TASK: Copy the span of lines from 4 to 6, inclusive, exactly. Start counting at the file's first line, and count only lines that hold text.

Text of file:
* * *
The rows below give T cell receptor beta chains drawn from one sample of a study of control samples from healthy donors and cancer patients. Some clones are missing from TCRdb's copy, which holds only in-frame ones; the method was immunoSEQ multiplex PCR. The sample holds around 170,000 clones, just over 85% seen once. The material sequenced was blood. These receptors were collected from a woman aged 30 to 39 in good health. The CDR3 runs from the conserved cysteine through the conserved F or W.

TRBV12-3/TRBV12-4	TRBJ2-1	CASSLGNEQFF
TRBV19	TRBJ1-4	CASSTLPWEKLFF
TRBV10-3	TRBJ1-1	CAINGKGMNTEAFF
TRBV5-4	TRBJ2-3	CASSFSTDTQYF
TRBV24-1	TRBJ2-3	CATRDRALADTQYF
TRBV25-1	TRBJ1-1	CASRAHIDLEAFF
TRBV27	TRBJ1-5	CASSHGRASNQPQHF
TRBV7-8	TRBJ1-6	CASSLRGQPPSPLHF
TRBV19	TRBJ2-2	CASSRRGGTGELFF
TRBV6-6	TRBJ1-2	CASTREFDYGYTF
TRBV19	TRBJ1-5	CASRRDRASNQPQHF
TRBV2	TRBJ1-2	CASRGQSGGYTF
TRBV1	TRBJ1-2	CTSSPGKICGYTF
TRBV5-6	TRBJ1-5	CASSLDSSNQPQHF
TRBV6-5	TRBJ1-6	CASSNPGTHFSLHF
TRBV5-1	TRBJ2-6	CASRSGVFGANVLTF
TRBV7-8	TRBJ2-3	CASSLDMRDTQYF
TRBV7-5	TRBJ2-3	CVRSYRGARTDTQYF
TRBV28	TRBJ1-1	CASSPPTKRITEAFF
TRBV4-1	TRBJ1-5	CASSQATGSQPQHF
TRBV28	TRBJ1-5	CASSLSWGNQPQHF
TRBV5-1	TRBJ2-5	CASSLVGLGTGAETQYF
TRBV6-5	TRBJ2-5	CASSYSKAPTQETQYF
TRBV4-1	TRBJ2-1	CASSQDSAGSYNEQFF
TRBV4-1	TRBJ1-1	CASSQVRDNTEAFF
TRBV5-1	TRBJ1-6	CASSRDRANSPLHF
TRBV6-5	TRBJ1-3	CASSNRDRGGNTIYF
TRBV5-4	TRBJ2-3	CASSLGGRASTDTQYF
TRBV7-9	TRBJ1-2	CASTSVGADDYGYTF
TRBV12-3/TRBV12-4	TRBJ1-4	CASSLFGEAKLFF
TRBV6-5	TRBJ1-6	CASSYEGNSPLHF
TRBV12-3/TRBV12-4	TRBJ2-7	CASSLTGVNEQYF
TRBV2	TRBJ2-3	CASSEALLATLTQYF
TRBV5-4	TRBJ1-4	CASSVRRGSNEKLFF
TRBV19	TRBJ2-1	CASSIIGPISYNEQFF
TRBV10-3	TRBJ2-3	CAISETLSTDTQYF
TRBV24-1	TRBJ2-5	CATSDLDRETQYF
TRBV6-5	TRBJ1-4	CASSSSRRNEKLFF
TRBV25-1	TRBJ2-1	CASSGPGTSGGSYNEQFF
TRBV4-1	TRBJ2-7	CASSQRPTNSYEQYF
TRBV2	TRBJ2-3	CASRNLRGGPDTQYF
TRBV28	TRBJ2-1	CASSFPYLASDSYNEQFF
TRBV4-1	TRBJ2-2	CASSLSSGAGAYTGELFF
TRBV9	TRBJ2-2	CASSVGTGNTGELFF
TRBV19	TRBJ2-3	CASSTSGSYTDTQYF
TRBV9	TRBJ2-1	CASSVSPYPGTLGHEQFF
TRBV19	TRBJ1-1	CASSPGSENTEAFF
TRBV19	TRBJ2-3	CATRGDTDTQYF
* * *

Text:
TRBV10-3	TRBJ1-1	CAINGKGMNTEAFF
TRBV5-4	TRBJ2-3	CASSFSTDTQYF
TRBV24-1	TRBJ2-3	CATRDRALADTQYF